The Three Types Of Eaters?

One day a spiritual Master was playing his flute while his disciples were eating. He was getting joy from watching them eat. After some time, he asked them if they would like to hear a story from him. They said, “Of course, of course.”

The Master said, “I will tell you a very short story. There are three kinds of eaters. One type of eater will eat voraciously no matter how the food tastes. He feels that since God has given him the body, he must eat. The more he eats, the more he thinks that he is pleasing God, since the body is God’s creation. So he eats anything he gets.

The second type will eat whatever he is given, no matter what quantity. If the food is good, he is happy. If the food is bad, he accepts this, knowing that every day one cannot eat most delicious food. He tolerates the fact that, from worldly human beings who cook every day, one cannot always receive a delicious meal. After all, not even one day is the food unbearable; always there is some standard. Therefore, whatever he gets is all right.

The third type of person says to God, ‘O God, today by Your Grace I am eating. Tomorrow I may not get any food, but that also I shall take as Your Grace. Whatever happens to me I feel is an experience that You are giving me. So if You give me food, it is wonderful, and if You do not give me food, it is also wonderful, for I will feel that You want to give me a specific experience. I shall be equally satisfied in Your divine dispensation. If You give, I feel that for my progress You are doing so. If You do not give, it is again for my progress. Your Will is my will. I don’t want to have any will of my own.’

To the first group the Lord says, ‘My Eternity will take care of you.’

To the second group He says, ‘My Divinity is pleased with you.’

To the third group He says, ‘My oneness-life is all pride in you. Your oneness in My Greatness and your oneness with My Goodness will always satisfy Me. Your aspiration is great, your dedication is good. Your realization of My highest Height and deepest Depth is not a far cry, but imminent.'”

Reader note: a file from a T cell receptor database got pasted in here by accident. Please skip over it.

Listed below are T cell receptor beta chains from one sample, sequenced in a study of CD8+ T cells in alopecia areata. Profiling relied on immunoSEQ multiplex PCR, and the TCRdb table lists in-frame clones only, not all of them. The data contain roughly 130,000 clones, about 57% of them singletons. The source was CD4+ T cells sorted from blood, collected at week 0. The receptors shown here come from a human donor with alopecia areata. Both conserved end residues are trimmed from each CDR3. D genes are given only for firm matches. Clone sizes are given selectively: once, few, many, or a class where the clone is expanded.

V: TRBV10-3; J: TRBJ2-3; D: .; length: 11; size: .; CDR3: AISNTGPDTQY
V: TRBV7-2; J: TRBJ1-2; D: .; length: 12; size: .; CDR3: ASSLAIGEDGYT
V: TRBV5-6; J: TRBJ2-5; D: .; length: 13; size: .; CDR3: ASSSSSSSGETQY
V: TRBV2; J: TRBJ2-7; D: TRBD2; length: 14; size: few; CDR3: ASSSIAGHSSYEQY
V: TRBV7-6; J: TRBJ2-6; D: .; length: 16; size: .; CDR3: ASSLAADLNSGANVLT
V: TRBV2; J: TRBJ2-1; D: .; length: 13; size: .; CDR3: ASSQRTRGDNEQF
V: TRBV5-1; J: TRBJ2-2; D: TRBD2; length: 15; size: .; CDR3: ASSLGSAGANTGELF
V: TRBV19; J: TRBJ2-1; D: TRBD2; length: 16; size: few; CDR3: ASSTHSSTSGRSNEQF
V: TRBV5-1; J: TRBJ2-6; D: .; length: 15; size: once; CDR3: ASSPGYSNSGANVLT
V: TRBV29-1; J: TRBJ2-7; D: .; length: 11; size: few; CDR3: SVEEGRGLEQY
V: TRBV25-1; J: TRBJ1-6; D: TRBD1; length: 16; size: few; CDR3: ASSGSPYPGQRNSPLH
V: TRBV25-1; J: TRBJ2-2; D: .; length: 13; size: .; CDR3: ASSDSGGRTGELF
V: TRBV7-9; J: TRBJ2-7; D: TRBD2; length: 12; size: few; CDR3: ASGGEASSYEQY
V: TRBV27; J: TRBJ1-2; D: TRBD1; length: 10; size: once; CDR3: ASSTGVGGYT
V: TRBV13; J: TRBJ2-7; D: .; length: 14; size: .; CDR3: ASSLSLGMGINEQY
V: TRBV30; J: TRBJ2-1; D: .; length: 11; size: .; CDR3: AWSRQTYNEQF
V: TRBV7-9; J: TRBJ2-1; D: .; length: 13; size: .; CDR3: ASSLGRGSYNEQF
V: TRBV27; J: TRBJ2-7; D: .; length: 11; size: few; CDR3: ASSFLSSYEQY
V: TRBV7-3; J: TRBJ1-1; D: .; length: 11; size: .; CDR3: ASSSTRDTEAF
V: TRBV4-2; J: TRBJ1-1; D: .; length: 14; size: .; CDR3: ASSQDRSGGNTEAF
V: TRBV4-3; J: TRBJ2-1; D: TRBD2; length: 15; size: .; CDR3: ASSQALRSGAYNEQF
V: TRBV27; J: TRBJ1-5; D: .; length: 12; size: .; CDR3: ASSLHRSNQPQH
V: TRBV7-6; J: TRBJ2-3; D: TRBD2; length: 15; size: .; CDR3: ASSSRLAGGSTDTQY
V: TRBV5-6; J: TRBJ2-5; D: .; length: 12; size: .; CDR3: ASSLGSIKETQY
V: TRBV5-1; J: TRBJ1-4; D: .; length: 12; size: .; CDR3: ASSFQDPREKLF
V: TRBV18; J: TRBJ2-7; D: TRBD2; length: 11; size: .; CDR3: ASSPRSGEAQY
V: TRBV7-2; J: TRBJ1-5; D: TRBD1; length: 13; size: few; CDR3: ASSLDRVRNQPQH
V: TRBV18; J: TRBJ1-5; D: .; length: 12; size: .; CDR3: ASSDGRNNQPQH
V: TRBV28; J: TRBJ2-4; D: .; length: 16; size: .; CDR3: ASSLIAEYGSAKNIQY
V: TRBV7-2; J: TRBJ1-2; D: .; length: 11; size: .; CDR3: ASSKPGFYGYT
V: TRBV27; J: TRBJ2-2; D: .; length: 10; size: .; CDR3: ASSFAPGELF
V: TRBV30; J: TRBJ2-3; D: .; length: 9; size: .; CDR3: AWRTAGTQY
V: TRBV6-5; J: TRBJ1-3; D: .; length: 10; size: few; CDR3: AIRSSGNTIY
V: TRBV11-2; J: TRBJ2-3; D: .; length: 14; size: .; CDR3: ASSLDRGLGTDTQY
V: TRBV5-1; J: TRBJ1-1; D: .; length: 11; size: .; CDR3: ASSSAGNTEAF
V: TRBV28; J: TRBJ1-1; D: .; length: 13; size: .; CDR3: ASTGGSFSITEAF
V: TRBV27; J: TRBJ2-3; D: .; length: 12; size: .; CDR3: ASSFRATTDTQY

– Sri Chinmoy, http://www.srichinmoylibrary.com

Recognizing inner space…

If you are not spending all of your waking life in discontent, worry, anxiety, depression, despair, or consumed by other negative states; if you are able to enjoy simple things like listening to he sound of the rain or the wind; if you can see the beauty of clouds moving across the sky or be alone at times without feeling lonely or needing the mental stimulus of entertainment; if you find yourself treating a complete stranger with heartfelt kindness without wanting anything from him or her… it means that a space has opened up, no matter how briefly, in the otherwise incessant stream of thinking that is the human mind.

When this happens there is a sense of well­ being, of alive peace, even though it may be subtle. The intensity will vary from a perhaps barely noticeable background sense of contentment to what the ancient sages of India called ananda – the bliss of Being. Because you have been conditioned to pay attention only to form, you are probably not aware of it except indirectly. For example, there is a common element in the ability to see beauty, to appreciate simple things, to enjoy your own company, or to relate to other people with loving kindness. This common element is a sense of contentment, peace, and aliveness that is the invisible background without which these experiences would not be possible.